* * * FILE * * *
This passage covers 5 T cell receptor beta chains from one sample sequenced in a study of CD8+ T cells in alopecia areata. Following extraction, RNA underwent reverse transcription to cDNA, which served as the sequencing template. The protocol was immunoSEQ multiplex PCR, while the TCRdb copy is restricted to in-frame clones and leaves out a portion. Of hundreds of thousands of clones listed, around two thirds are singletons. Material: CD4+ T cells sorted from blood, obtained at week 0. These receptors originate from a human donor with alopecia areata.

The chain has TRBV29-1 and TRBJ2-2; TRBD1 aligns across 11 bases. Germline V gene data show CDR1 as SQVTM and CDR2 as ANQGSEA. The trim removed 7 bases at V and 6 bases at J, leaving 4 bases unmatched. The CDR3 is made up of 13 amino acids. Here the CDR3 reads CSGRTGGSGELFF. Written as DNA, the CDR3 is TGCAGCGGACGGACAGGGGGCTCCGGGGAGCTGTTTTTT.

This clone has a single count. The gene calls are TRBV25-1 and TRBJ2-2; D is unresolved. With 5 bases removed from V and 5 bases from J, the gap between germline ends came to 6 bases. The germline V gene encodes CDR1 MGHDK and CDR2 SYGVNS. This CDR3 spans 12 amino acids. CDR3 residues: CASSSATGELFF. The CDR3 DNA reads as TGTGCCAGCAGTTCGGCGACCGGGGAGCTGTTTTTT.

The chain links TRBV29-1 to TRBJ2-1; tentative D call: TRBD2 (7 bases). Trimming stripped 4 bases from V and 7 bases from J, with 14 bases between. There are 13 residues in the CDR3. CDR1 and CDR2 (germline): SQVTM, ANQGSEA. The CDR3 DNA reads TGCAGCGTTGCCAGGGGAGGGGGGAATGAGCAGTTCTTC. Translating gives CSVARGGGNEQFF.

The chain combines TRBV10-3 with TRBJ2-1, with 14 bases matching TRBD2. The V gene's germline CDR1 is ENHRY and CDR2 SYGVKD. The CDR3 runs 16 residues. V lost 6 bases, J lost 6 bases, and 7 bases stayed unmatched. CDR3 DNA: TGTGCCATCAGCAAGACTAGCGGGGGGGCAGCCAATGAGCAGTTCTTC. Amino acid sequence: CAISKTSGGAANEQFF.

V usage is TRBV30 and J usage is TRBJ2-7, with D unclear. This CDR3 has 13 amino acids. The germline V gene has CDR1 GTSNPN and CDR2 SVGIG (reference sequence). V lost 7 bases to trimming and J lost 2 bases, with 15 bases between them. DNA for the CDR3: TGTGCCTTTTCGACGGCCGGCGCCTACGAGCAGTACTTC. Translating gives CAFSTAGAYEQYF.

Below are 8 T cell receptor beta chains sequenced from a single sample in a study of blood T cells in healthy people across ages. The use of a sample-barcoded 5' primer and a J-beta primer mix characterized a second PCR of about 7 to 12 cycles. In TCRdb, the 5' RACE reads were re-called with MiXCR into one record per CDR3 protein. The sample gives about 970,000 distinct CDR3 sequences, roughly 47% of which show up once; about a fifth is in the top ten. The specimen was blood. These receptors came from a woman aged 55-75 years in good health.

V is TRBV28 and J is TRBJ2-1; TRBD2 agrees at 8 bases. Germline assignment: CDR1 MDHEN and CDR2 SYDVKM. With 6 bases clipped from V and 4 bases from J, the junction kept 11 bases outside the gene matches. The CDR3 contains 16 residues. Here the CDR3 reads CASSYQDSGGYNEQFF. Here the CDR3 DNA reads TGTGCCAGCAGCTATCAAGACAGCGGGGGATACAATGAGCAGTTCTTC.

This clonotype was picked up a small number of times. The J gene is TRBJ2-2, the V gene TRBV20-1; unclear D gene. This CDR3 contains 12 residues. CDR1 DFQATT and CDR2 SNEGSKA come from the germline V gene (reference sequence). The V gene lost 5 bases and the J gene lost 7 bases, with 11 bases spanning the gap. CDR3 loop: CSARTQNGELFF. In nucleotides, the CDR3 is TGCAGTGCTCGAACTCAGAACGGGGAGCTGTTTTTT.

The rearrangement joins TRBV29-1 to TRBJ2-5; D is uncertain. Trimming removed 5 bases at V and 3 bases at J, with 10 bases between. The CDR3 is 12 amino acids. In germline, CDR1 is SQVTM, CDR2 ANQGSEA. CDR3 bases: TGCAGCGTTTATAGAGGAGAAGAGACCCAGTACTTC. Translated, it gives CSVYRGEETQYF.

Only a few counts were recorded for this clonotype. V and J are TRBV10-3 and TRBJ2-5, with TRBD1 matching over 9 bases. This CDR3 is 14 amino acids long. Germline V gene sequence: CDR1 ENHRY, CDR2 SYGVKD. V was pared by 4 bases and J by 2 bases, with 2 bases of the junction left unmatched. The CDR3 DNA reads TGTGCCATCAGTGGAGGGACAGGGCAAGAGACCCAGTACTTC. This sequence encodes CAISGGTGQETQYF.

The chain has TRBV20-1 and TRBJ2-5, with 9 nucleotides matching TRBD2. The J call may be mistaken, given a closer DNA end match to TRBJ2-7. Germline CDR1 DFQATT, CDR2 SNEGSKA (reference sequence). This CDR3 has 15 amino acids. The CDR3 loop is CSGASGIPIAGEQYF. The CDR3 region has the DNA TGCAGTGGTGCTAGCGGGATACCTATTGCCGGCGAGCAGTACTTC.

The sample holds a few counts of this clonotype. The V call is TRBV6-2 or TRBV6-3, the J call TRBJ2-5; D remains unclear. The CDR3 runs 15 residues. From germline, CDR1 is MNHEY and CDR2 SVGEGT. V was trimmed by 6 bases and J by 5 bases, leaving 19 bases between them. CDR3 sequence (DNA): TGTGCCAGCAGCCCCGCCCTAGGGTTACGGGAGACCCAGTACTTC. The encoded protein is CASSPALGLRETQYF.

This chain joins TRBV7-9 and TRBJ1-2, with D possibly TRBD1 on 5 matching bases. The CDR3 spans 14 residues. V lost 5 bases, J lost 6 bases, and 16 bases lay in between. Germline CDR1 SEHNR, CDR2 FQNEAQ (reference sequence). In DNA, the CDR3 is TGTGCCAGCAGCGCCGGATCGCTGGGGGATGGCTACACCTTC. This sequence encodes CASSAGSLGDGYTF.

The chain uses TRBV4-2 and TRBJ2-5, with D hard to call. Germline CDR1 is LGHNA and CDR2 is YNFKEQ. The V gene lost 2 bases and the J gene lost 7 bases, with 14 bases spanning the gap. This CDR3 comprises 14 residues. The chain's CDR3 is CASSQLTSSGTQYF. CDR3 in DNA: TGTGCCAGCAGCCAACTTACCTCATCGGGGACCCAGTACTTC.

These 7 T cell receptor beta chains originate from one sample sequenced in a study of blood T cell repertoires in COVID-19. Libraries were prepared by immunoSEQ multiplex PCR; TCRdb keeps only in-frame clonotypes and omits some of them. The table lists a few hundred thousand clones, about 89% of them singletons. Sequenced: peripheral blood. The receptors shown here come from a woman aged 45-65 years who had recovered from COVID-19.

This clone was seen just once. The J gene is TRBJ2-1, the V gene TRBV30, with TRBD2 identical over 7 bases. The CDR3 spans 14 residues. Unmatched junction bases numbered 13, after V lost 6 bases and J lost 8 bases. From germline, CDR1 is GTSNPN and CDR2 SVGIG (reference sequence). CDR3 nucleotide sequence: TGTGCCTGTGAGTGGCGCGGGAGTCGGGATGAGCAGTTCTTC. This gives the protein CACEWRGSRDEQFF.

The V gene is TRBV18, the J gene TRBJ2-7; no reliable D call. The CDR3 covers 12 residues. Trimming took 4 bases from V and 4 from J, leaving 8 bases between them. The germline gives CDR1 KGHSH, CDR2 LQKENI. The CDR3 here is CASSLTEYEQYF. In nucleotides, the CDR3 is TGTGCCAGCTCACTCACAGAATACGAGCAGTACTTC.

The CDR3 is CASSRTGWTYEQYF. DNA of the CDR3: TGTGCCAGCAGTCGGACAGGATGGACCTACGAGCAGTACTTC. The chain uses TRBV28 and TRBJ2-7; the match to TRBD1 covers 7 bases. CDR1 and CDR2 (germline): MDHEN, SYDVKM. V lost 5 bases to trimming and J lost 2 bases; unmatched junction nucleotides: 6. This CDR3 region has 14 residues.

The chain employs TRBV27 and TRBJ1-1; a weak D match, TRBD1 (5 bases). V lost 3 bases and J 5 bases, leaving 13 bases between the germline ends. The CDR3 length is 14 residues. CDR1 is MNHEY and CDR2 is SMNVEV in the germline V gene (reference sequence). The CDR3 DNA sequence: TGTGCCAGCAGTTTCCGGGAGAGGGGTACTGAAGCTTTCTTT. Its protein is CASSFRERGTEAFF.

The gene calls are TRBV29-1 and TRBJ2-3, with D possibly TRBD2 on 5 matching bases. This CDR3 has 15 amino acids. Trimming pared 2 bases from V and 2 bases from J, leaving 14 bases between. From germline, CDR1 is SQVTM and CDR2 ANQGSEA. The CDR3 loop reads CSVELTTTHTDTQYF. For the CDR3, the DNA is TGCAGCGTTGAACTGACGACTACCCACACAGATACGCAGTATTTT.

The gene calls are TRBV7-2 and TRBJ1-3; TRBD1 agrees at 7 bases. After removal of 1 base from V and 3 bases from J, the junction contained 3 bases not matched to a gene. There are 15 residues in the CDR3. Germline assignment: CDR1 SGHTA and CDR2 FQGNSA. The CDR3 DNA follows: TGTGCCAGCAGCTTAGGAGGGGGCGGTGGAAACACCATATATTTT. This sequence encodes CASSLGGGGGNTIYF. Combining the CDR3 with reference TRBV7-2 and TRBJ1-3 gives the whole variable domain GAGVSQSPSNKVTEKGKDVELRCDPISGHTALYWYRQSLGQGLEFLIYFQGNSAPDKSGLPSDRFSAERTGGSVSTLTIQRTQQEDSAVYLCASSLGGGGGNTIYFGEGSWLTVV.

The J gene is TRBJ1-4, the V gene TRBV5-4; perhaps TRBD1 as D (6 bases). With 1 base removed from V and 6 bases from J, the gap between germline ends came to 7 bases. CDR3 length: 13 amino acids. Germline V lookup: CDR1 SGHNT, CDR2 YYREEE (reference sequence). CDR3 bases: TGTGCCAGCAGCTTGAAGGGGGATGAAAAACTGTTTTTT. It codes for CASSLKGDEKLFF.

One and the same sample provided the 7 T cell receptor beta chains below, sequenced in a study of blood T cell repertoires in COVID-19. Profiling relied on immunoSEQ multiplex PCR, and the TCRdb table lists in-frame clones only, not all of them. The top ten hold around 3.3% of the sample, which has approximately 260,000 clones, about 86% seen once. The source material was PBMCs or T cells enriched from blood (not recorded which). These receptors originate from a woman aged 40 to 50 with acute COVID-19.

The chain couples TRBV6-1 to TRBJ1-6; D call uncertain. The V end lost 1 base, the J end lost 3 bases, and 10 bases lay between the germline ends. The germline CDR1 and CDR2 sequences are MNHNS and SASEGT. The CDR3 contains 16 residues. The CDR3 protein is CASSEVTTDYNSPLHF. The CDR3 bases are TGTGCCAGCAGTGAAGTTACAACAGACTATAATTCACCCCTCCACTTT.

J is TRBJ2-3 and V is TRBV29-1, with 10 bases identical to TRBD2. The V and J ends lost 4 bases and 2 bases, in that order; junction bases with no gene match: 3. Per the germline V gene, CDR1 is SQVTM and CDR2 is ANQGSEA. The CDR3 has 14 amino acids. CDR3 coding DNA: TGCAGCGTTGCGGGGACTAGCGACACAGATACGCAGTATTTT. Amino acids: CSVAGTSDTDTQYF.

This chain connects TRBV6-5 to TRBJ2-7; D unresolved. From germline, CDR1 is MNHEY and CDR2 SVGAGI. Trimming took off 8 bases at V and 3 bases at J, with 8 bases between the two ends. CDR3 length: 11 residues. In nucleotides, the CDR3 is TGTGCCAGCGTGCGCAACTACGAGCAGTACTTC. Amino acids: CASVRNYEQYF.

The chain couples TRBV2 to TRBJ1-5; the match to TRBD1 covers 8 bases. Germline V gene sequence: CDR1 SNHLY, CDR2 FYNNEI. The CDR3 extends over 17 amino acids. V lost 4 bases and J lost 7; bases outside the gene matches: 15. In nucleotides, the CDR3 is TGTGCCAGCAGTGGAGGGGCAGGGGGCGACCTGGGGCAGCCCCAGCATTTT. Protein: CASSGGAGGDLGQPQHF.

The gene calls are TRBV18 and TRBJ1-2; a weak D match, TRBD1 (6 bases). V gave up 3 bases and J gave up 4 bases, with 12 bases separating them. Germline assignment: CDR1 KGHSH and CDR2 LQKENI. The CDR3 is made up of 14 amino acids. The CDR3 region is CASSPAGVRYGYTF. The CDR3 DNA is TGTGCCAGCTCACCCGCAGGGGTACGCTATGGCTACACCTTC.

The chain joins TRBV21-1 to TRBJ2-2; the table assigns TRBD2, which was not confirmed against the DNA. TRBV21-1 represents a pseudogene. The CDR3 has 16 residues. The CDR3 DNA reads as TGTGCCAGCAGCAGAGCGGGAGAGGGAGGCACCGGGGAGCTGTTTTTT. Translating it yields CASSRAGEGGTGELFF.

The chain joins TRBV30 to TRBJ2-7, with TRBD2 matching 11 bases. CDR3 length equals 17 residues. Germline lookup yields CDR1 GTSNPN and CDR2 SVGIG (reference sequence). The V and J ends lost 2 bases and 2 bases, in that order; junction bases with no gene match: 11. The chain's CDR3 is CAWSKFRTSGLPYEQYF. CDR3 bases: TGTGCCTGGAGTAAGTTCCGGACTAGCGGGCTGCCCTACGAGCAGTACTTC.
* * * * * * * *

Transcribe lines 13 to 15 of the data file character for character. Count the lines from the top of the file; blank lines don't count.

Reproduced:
The sample holds a few counts of this clonotype. The V call is TRBV6-2 or TRBV6-3, the J call TRBJ2-5; D remains unclear. The CDR3 runs 15 residues. From germline, CDR1 is MNHEY and CDR2 SVGEGT. V was trimmed by 6 bases and J by 5 bases, leaving 19 bases between them. CDR3 sequence (DNA): TGTGCCAGCAGCCCCGCCCTAGGGTTACGGGAGACCCAGTACTTC. The encoded protein is CASSPALGLRETQYF.

This chain joins TRBV7-9 and TRBJ1-2, with D possibly TRBD1 on 5 matching bases. The CDR3 spans 14 residues. V lost 5 bases, J lost 6 bases, and 16 bases lay in between. Germline CDR1 SEHNR, CDR2 FQNEAQ (reference sequence). In DNA, the CDR3 is TGTGCCAGCAGCGCCGGATCGCTGGGGGATGGCTACACCTTC. This sequence encodes CASSAGSLGDGYTF.

The chain uses TRBV4-2 and TRBJ2-5, with D hard to call. Germline CDR1 is LGHNA and CDR2 is YNFKEQ. The V gene lost 2 bases and the J gene lost 7 bases, with 14 bases spanning the gap. This CDR3 comprises 14 residues. The chain's CDR3 is CASSQLTSSGTQYF. CDR3 in DNA: TGTGCCAGCAGCCAACTTACCTCATCGGGGACCCAGTACTTC.